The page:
Assessing the moderating effects of anxiety sensitivity on antisocial behavior among urban African American youth

Von Eugene Nebbitt, Margaret Lombe, James Herbert Williams

Research output: Contribution to journalArticlepeer-review

9 Scopus citations

Abstract

African American adolescents are a vulnerable population, overrepresented in the juvenile justice system and underserved by mental health providers. Consequently, a disproportionate number of African American youth in the juvenile justice system have diagnosable mental health problems. This study investigates whether, among African American adolescents, the effects of attitude towards deviance, self-efficacy, and exposure to delinquent peers on antisocial behavior are moderated by anxiety sensitivity. A sample of 238 African American adolescents ages 13-19 from 3 public housing developments participated in this study. Results indicated that 40% of the adolescents reported no involvement in antisocial behaviors. Gender, anxiety sensitivity, and attitudes towards deviance were significant correlates of antisocial behavior. Interaction effects indicate that the relative impact of attitudes towards deviance and exposure to delinquent peers on antisocial behaviors is contingent upon adolescents' level of anxiety sensitivity. Implications for practice and future research are discussed.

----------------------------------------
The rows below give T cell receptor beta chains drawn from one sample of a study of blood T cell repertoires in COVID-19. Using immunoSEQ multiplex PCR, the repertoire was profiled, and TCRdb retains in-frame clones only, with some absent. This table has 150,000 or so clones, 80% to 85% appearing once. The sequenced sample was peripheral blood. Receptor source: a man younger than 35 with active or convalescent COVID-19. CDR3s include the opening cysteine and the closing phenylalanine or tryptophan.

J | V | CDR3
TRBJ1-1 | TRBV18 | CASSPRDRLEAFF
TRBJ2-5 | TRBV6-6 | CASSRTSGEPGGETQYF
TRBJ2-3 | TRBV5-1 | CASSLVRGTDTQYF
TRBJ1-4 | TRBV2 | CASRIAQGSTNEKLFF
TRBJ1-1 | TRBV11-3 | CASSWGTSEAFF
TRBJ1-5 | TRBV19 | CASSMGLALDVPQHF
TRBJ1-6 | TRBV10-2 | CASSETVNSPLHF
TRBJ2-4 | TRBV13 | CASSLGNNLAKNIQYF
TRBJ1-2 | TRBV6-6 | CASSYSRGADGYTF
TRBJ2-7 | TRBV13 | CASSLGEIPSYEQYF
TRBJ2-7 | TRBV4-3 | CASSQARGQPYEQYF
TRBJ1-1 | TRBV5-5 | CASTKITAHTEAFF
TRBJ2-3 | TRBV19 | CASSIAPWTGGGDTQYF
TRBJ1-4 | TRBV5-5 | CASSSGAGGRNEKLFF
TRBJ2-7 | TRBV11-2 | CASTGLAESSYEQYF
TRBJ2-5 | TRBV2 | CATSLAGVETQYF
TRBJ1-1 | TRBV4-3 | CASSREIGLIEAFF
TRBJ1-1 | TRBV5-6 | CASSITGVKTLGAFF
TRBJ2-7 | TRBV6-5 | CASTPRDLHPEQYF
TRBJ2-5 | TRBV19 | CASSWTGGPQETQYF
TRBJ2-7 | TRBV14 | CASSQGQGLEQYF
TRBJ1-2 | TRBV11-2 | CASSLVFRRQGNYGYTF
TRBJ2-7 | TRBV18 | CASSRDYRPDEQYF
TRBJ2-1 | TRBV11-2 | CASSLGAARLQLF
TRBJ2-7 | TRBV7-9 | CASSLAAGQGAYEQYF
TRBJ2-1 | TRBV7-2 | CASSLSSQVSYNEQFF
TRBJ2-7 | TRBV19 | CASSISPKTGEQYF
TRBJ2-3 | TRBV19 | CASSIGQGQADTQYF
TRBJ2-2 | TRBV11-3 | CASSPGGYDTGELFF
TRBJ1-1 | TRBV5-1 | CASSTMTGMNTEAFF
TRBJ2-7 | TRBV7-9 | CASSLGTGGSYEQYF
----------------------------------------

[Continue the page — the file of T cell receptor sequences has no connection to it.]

Original languageEnglish (US)
Pages (from-to)277-293
Number of pages17
JournalJournal of health care for the poor and underserved
Volume19
Issue number1
DOIs
StatePublished - Feb 1 2008
Externally publishedYes

Keywords

  • Adolescents
  • African Americans
  • Antisocial behavior
  • Anxiety sensitivity
  • Urban public housing

ASJC Scopus subject areas

  • Public Health, Environmental and Occupational Health

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